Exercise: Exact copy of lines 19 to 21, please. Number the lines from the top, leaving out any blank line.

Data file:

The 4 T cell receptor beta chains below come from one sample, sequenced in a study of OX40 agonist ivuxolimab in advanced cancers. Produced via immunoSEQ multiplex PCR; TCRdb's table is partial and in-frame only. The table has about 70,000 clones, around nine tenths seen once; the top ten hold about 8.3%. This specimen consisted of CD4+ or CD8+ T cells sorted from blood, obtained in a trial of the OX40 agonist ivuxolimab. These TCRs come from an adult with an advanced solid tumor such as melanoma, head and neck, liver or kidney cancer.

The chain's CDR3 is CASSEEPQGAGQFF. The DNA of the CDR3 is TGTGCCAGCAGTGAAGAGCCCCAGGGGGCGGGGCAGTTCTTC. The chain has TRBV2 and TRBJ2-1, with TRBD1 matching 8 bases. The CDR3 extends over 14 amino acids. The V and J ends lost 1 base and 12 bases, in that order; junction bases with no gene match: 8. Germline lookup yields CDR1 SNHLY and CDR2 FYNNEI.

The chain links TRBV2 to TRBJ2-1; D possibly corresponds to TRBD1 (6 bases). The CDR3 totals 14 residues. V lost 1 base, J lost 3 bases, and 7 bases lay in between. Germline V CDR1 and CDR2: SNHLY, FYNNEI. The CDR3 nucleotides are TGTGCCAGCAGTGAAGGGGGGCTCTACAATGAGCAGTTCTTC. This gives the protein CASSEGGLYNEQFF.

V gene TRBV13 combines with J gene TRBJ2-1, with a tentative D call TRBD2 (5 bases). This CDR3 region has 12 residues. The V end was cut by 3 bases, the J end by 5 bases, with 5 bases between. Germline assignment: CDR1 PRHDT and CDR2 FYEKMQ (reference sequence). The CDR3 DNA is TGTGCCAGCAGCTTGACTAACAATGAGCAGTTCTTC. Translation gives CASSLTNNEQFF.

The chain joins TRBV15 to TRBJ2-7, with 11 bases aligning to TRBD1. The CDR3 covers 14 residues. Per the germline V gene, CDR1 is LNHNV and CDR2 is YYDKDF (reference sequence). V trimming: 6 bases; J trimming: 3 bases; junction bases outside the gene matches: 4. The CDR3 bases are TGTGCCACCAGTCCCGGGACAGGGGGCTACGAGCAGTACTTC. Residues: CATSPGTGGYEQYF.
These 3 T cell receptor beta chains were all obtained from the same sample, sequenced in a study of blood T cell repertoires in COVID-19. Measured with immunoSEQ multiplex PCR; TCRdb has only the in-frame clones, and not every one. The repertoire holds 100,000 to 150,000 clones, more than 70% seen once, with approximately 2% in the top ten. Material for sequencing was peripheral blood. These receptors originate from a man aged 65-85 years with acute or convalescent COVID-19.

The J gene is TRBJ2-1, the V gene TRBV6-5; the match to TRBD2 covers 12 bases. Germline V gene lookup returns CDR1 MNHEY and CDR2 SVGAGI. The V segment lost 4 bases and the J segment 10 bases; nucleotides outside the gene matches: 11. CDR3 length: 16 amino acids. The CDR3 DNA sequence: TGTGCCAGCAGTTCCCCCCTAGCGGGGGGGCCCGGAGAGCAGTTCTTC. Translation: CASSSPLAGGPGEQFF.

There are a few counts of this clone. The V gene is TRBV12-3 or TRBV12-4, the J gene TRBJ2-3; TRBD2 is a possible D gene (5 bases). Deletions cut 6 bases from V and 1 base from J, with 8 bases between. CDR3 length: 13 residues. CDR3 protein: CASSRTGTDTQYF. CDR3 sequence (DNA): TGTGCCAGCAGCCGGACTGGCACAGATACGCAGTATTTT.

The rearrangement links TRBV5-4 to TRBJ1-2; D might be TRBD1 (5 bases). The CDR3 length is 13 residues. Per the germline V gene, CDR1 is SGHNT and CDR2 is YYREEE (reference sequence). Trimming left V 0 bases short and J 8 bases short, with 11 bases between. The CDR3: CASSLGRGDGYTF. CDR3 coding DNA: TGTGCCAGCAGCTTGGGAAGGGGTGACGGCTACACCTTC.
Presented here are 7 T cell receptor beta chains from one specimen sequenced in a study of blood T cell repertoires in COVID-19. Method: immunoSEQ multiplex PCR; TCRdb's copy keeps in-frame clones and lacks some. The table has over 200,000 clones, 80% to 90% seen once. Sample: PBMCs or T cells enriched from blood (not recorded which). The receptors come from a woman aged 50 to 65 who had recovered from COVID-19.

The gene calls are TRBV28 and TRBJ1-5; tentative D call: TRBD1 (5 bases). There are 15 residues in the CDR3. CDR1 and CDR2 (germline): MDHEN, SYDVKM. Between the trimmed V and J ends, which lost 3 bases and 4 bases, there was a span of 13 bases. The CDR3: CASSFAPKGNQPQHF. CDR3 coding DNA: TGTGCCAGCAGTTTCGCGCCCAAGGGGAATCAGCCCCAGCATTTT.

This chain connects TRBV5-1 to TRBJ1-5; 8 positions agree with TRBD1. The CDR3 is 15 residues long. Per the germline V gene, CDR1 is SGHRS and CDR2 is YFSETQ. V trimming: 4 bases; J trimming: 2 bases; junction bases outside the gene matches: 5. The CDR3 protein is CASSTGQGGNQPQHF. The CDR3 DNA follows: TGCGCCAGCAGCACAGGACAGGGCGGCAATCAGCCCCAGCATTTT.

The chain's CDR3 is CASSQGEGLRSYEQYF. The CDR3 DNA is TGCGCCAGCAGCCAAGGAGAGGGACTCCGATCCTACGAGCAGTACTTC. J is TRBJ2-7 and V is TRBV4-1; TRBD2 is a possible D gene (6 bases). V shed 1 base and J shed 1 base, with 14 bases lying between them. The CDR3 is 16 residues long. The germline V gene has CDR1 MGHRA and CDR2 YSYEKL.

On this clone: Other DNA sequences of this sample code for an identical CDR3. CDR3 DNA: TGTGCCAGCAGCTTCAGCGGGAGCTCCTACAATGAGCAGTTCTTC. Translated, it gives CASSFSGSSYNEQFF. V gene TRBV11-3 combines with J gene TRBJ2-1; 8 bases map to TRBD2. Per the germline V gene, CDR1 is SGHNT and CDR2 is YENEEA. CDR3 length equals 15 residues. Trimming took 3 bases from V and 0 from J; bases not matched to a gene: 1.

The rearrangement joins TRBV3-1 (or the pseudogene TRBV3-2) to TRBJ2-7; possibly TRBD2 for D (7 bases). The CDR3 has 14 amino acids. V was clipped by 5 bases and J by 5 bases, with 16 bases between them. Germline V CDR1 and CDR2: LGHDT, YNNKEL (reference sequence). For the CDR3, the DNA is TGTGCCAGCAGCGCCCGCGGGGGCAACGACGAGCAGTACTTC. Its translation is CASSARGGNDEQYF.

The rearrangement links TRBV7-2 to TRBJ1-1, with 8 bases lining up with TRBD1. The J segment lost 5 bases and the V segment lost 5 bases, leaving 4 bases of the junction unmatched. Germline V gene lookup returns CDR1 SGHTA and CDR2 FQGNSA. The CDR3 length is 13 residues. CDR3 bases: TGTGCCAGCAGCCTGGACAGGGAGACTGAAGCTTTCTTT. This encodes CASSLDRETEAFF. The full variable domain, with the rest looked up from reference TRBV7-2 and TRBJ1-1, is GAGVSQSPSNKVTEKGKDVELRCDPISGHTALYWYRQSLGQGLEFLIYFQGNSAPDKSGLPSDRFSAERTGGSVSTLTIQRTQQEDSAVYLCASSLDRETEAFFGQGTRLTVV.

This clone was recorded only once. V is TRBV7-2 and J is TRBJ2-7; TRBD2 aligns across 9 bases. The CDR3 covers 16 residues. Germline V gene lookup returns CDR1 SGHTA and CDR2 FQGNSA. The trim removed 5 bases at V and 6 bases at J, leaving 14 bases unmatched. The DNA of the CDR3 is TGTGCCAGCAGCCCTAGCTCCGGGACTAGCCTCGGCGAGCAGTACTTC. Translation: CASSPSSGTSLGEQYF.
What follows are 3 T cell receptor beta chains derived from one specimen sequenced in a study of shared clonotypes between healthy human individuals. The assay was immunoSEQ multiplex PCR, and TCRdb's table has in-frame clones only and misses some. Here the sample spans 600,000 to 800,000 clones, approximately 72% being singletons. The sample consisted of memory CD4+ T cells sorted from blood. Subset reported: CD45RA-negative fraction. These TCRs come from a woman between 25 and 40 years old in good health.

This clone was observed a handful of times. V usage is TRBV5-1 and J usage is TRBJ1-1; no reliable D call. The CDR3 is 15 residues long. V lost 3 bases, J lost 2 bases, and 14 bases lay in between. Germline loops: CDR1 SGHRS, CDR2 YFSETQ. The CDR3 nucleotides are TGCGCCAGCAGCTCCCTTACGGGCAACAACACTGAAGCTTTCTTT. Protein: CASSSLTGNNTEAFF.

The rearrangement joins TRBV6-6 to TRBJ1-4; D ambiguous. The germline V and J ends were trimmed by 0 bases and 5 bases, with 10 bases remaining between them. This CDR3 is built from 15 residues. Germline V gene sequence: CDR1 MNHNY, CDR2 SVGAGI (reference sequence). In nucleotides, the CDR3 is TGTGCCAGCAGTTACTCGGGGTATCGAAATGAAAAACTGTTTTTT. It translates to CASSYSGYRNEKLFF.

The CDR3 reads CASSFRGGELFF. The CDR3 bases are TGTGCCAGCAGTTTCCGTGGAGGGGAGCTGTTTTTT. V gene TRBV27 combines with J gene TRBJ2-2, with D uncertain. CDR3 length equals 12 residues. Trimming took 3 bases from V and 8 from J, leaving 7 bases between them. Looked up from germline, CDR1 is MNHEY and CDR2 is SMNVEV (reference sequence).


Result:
This clone was observed a handful of times. V usage is TRBV5-1 and J usage is TRBJ1-1; no reliable D call. The CDR3 is 15 residues long. V lost 3 bases, J lost 2 bases, and 14 bases lay in between. Germline loops: CDR1 SGHRS, CDR2 YFSETQ. The CDR3 nucleotides are TGCGCCAGCAGCTCCCTTACGGGCAACAACACTGAAGCTTTCTTT. Protein: CASSSLTGNNTEAFF.

The rearrangement joins TRBV6-6 to TRBJ1-4; D ambiguous. The germline V and J ends were trimmed by 0 bases and 5 bases, with 10 bases remaining between them. This CDR3 is built from 15 residues. Germline V gene sequence: CDR1 MNHNY, CDR2 SVGAGI (reference sequence). In nucleotides, the CDR3 is TGTGCCAGCAGTTACTCGGGGTATCGAAATGAAAAACTGTTTTTT. It translates to CASSYSGYRNEKLFF.

The CDR3 reads CASSFRGGELFF. The CDR3 bases are TGTGCCAGCAGTTTCCGTGGAGGGGAGCTGTTTTTT. V gene TRBV27 combines with J gene TRBJ2-2, with D uncertain. CDR3 length equals 12 residues. Trimming took 3 bases from V and 8 from J, leaving 7 bases between them. Looked up from germline, CDR1 is MNHEY and CDR2 is SMNVEV (reference sequence).